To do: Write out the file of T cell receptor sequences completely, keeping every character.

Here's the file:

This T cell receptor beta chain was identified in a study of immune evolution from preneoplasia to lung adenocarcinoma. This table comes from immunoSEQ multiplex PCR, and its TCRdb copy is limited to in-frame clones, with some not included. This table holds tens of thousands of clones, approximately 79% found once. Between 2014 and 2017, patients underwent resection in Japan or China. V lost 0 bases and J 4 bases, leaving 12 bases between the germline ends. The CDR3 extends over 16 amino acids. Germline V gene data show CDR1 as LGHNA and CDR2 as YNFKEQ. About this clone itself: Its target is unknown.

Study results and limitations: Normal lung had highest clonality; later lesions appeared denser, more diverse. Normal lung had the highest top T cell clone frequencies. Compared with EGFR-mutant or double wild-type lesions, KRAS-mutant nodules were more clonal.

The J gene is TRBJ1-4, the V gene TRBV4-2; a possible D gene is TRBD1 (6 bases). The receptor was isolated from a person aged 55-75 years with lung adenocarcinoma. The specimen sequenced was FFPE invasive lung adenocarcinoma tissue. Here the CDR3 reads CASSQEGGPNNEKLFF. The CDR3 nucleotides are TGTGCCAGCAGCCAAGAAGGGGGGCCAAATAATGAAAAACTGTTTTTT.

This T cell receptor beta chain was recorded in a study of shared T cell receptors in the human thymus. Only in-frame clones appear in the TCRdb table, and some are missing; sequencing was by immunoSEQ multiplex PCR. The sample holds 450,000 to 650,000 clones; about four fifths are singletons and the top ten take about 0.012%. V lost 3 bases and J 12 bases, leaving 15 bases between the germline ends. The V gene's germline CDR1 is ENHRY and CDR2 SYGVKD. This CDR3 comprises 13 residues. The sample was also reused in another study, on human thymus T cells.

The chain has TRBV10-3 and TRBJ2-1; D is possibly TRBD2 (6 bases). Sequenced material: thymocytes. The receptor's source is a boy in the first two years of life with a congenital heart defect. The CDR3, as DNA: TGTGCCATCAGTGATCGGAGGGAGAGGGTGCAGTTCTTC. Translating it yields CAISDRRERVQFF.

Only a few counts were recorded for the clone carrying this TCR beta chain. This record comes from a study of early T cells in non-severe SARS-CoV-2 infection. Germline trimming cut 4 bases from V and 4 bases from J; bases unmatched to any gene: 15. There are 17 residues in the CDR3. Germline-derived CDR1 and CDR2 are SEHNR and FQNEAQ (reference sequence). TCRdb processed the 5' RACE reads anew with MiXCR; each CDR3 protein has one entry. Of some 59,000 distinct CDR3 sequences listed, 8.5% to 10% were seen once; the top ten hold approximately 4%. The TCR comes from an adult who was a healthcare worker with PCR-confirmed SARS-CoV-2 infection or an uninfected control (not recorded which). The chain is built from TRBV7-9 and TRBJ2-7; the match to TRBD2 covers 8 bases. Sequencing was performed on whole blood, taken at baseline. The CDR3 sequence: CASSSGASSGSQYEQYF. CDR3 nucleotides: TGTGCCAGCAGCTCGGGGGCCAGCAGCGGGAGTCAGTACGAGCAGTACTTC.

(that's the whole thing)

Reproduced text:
This T cell receptor beta chain was identified in a study of immune evolution from preneoplasia to lung adenocarcinoma. This table comes from immunoSEQ multiplex PCR, and its TCRdb copy is limited to in-frame clones, with some not included. This table holds tens of thousands of clones, approximately 79% found once. Between 2014 and 2017, patients underwent resection in Japan or China. V lost 0 bases and J 4 bases, leaving 12 bases between the germline ends. The CDR3 extends over 16 amino acids. Germline V gene data show CDR1 as LGHNA and CDR2 as YNFKEQ. About this clone itself: Its target is unknown.

Study results and limitations: Normal lung had highest clonality; later lesions appeared denser, more diverse. Normal lung had the highest top T cell clone frequencies. Compared with EGFR-mutant or double wild-type lesions, KRAS-mutant nodules were more clonal.

The J gene is TRBJ1-4, the V gene TRBV4-2; a possible D gene is TRBD1 (6 bases). The receptor was isolated from a person aged 55-75 years with lung adenocarcinoma. The specimen sequenced was FFPE invasive lung adenocarcinoma tissue. Here the CDR3 reads CASSQEGGPNNEKLFF. The CDR3 nucleotides are TGTGCCAGCAGCCAAGAAGGGGGGCCAAATAATGAAAAACTGTTTTTT.

This T cell receptor beta chain was recorded in a study of shared T cell receptors in the human thymus. Only in-frame clones appear in the TCRdb table, and some are missing; sequencing was by immunoSEQ multiplex PCR. The sample holds 450,000 to 650,000 clones; about four fifths are singletons and the top ten take about 0.012%. V lost 3 bases and J 12 bases, leaving 15 bases between the germline ends. The V gene's germline CDR1 is ENHRY and CDR2 SYGVKD. This CDR3 comprises 13 residues. The sample was also reused in another study, on human thymus T cells.

The chain has TRBV10-3 and TRBJ2-1; D is possibly TRBD2 (6 bases). Sequenced material: thymocytes. The receptor's source is a boy in the first two years of life with a congenital heart defect. The CDR3, as DNA: TGTGCCATCAGTGATCGGAGGGAGAGGGTGCAGTTCTTC. Translating it yields CAISDRRERVQFF.

Only a few counts were recorded for the clone carrying this TCR beta chain. This record comes from a study of early T cells in non-severe SARS-CoV-2 infection. Germline trimming cut 4 bases from V and 4 bases from J; bases unmatched to any gene: 15. There are 17 residues in the CDR3. Germline-derived CDR1 and CDR2 are SEHNR and FQNEAQ (reference sequence). TCRdb processed the 5' RACE reads anew with MiXCR; each CDR3 protein has one entry. Of some 59,000 distinct CDR3 sequences listed, 8.5% to 10% were seen once; the top ten hold approximately 4%. The TCR comes from an adult who was a healthcare worker with PCR-confirmed SARS-CoV-2 infection or an uninfected control (not recorded which). The chain is built from TRBV7-9 and TRBJ2-7; the match to TRBD2 covers 8 bases. Sequencing was performed on whole blood, taken at baseline. The CDR3 sequence: CASSSGASSGSQYEQYF. CDR3 nucleotides: TGTGCCAGCAGCTCGGGGGCCAGCAGCGGGAGTCAGTACGAGCAGTACTTC.